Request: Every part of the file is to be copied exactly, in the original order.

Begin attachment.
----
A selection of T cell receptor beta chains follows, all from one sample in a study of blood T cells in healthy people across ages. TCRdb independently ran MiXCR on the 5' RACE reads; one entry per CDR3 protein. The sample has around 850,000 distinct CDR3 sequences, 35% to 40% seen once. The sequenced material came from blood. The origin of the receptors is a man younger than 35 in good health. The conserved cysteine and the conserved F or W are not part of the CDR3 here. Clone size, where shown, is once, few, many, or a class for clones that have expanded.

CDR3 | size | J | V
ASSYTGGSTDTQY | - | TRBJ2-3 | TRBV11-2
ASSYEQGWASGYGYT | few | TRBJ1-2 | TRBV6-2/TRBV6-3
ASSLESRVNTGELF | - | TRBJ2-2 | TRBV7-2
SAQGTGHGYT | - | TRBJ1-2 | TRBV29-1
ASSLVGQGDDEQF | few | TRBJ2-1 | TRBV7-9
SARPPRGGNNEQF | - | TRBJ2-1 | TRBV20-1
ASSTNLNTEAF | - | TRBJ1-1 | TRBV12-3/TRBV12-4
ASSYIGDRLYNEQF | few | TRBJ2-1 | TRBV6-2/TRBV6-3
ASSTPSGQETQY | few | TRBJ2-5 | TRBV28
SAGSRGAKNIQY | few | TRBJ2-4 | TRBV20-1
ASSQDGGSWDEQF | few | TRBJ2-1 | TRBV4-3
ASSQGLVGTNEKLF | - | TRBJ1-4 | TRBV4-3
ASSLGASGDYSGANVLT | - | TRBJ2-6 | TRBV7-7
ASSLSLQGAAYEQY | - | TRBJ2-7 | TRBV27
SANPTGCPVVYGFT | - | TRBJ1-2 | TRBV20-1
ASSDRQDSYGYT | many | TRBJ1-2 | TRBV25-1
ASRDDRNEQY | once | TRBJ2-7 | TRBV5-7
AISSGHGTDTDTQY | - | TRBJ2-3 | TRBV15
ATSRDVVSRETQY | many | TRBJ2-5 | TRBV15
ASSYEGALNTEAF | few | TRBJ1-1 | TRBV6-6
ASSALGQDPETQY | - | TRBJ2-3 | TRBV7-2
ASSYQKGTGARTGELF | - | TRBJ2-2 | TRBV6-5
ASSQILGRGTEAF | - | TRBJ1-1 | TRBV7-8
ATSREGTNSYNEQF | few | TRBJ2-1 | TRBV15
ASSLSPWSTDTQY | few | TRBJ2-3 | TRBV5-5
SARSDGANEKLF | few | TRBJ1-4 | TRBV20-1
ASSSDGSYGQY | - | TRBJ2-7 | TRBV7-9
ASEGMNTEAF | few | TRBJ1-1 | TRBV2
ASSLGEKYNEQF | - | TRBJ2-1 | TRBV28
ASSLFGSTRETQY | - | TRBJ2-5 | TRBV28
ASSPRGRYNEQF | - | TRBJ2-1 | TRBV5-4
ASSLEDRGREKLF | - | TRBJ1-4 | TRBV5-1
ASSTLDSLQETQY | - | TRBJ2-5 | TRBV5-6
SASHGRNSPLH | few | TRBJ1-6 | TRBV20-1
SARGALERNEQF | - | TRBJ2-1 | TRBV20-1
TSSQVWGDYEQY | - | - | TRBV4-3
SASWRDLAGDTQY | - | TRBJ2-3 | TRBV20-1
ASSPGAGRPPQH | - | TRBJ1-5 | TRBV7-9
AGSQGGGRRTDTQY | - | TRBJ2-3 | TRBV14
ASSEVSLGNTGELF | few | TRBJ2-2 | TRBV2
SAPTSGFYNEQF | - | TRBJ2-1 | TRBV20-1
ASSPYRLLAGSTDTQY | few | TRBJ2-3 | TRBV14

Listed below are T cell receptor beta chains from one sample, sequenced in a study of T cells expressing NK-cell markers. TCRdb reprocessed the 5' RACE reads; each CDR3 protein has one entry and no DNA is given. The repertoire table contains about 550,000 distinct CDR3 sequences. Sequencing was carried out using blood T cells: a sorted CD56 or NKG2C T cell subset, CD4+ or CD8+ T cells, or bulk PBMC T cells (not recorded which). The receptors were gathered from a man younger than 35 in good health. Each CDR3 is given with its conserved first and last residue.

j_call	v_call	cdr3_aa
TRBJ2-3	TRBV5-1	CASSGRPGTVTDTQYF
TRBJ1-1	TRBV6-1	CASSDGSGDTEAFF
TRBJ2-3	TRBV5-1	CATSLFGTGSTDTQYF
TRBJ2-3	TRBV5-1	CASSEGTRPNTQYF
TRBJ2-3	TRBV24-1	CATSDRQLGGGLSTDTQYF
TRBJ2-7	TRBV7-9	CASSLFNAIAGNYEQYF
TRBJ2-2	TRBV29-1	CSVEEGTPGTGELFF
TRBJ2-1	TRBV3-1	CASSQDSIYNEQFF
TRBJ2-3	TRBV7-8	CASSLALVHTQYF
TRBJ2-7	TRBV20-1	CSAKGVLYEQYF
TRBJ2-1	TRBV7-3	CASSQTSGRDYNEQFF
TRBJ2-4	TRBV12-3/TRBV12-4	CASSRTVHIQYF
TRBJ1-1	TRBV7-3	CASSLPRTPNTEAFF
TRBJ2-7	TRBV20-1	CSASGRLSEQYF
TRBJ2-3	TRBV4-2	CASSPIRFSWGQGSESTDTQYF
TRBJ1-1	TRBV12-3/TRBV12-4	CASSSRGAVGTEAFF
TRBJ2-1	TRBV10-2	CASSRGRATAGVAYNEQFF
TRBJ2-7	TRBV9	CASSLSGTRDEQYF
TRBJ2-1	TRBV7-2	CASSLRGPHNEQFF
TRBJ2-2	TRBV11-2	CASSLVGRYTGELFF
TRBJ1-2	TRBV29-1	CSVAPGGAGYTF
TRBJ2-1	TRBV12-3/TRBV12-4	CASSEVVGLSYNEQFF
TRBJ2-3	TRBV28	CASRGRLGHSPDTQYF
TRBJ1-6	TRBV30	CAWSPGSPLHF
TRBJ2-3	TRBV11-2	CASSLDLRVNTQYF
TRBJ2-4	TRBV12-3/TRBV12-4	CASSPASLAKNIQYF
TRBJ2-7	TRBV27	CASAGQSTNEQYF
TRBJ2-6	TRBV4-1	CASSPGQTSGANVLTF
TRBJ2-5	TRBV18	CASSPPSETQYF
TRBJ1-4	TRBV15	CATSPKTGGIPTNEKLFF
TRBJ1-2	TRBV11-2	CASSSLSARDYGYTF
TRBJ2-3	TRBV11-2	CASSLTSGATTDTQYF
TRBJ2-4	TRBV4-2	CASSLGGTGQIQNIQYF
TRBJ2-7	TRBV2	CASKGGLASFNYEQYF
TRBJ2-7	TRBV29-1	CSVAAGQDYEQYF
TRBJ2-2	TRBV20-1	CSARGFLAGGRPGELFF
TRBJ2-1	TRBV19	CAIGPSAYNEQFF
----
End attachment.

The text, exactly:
A selection of T cell receptor beta chains follows, all from one sample in a study of blood T cells in healthy people across ages. TCRdb independently ran MiXCR on the 5' RACE reads; one entry per CDR3 protein. The sample has around 850,000 distinct CDR3 sequences, 35% to 40% seen once. The sequenced material came from blood. The origin of the receptors is a man younger than 35 in good health. The conserved cysteine and the conserved F or W are not part of the CDR3 here. Clone size, where shown, is once, few, many, or a class for clones that have expanded.

CDR3 | size | J | V
ASSYTGGSTDTQY | - | TRBJ2-3 | TRBV11-2
ASSYEQGWASGYGYT | few | TRBJ1-2 | TRBV6-2/TRBV6-3
ASSLESRVNTGELF | - | TRBJ2-2 | TRBV7-2
SAQGTGHGYT | - | TRBJ1-2 | TRBV29-1
ASSLVGQGDDEQF | few | TRBJ2-1 | TRBV7-9
SARPPRGGNNEQF | - | TRBJ2-1 | TRBV20-1
ASSTNLNTEAF | - | TRBJ1-1 | TRBV12-3/TRBV12-4
ASSYIGDRLYNEQF | few | TRBJ2-1 | TRBV6-2/TRBV6-3
ASSTPSGQETQY | few | TRBJ2-5 | TRBV28
SAGSRGAKNIQY | few | TRBJ2-4 | TRBV20-1
ASSQDGGSWDEQF | few | TRBJ2-1 | TRBV4-3
ASSQGLVGTNEKLF | - | TRBJ1-4 | TRBV4-3
ASSLGASGDYSGANVLT | - | TRBJ2-6 | TRBV7-7
ASSLSLQGAAYEQY | - | TRBJ2-7 | TRBV27
SANPTGCPVVYGFT | - | TRBJ1-2 | TRBV20-1
ASSDRQDSYGYT | many | TRBJ1-2 | TRBV25-1
ASRDDRNEQY | once | TRBJ2-7 | TRBV5-7
AISSGHGTDTDTQY | - | TRBJ2-3 | TRBV15
ATSRDVVSRETQY | many | TRBJ2-5 | TRBV15
ASSYEGALNTEAF | few | TRBJ1-1 | TRBV6-6
ASSALGQDPETQY | - | TRBJ2-3 | TRBV7-2
ASSYQKGTGARTGELF | - | TRBJ2-2 | TRBV6-5
ASSQILGRGTEAF | - | TRBJ1-1 | TRBV7-8
ATSREGTNSYNEQF | few | TRBJ2-1 | TRBV15
ASSLSPWSTDTQY | few | TRBJ2-3 | TRBV5-5
SARSDGANEKLF | few | TRBJ1-4 | TRBV20-1
ASSSDGSYGQY | - | TRBJ2-7 | TRBV7-9
ASEGMNTEAF | few | TRBJ1-1 | TRBV2
ASSLGEKYNEQF | - | TRBJ2-1 | TRBV28
ASSLFGSTRETQY | - | TRBJ2-5 | TRBV28
ASSPRGRYNEQF | - | TRBJ2-1 | TRBV5-4
ASSLEDRGREKLF | - | TRBJ1-4 | TRBV5-1
ASSTLDSLQETQY | - | TRBJ2-5 | TRBV5-6
SASHGRNSPLH | few | TRBJ1-6 | TRBV20-1
SARGALERNEQF | - | TRBJ2-1 | TRBV20-1
TSSQVWGDYEQY | - | - | TRBV4-3
SASWRDLAGDTQY | - | TRBJ2-3 | TRBV20-1
ASSPGAGRPPQH | - | TRBJ1-5 | TRBV7-9
AGSQGGGRRTDTQY | - | TRBJ2-3 | TRBV14
ASSEVSLGNTGELF | few | TRBJ2-2 | TRBV2
SAPTSGFYNEQF | - | TRBJ2-1 | TRBV20-1
ASSPYRLLAGSTDTQY | few | TRBJ2-3 | TRBV14

Listed below are T cell receptor beta chains from one sample, sequenced in a study of T cells expressing NK-cell markers. TCRdb reprocessed the 5' RACE reads; each CDR3 protein has one entry and no DNA is given. The repertoire table contains about 550,000 distinct CDR3 sequences. Sequencing was carried out using blood T cells: a sorted CD56 or NKG2C T cell subset, CD4+ or CD8+ T cells, or bulk PBMC T cells (not recorded which). The receptors were gathered from a man younger than 35 in good health. Each CDR3 is given with its conserved first and last residue.

j_call	v_call	cdr3_aa
TRBJ2-3	TRBV5-1	CASSGRPGTVTDTQYF
TRBJ1-1	TRBV6-1	CASSDGSGDTEAFF
TRBJ2-3	TRBV5-1	CATSLFGTGSTDTQYF
TRBJ2-3	TRBV5-1	CASSEGTRPNTQYF
TRBJ2-3	TRBV24-1	CATSDRQLGGGLSTDTQYF
TRBJ2-7	TRBV7-9	CASSLFNAIAGNYEQYF
TRBJ2-2	TRBV29-1	CSVEEGTPGTGELFF
TRBJ2-1	TRBV3-1	CASSQDSIYNEQFF
TRBJ2-3	TRBV7-8	CASSLALVHTQYF
TRBJ2-7	TRBV20-1	CSAKGVLYEQYF
TRBJ2-1	TRBV7-3	CASSQTSGRDYNEQFF
TRBJ2-4	TRBV12-3/TRBV12-4	CASSRTVHIQYF
TRBJ1-1	TRBV7-3	CASSLPRTPNTEAFF
TRBJ2-7	TRBV20-1	CSASGRLSEQYF
TRBJ2-3	TRBV4-2	CASSPIRFSWGQGSESTDTQYF
TRBJ1-1	TRBV12-3/TRBV12-4	CASSSRGAVGTEAFF
TRBJ2-1	TRBV10-2	CASSRGRATAGVAYNEQFF
TRBJ2-7	TRBV9	CASSLSGTRDEQYF
TRBJ2-1	TRBV7-2	CASSLRGPHNEQFF
TRBJ2-2	TRBV11-2	CASSLVGRYTGELFF
TRBJ1-2	TRBV29-1	CSVAPGGAGYTF
TRBJ2-1	TRBV12-3/TRBV12-4	CASSEVVGLSYNEQFF
TRBJ2-3	TRBV28	CASRGRLGHSPDTQYF
TRBJ1-6	TRBV30	CAWSPGSPLHF
TRBJ2-3	TRBV11-2	CASSLDLRVNTQYF
TRBJ2-4	TRBV12-3/TRBV12-4	CASSPASLAKNIQYF
TRBJ2-7	TRBV27	CASAGQSTNEQYF
TRBJ2-6	TRBV4-1	CASSPGQTSGANVLTF
TRBJ2-5	TRBV18	CASSPPSETQYF
TRBJ1-4	TRBV15	CATSPKTGGIPTNEKLFF
TRBJ1-2	TRBV11-2	CASSSLSARDYGYTF
TRBJ2-3	TRBV11-2	CASSLTSGATTDTQYF
TRBJ2-4	TRBV4-2	CASSLGGTGQIQNIQYF
TRBJ2-7	TRBV2	CASKGGLASFNYEQYF
TRBJ2-7	TRBV29-1	CSVAAGQDYEQYF
TRBJ2-2	TRBV20-1	CSARGFLAGGRPGELFF
TRBJ2-1	TRBV19	CAIGPSAYNEQFF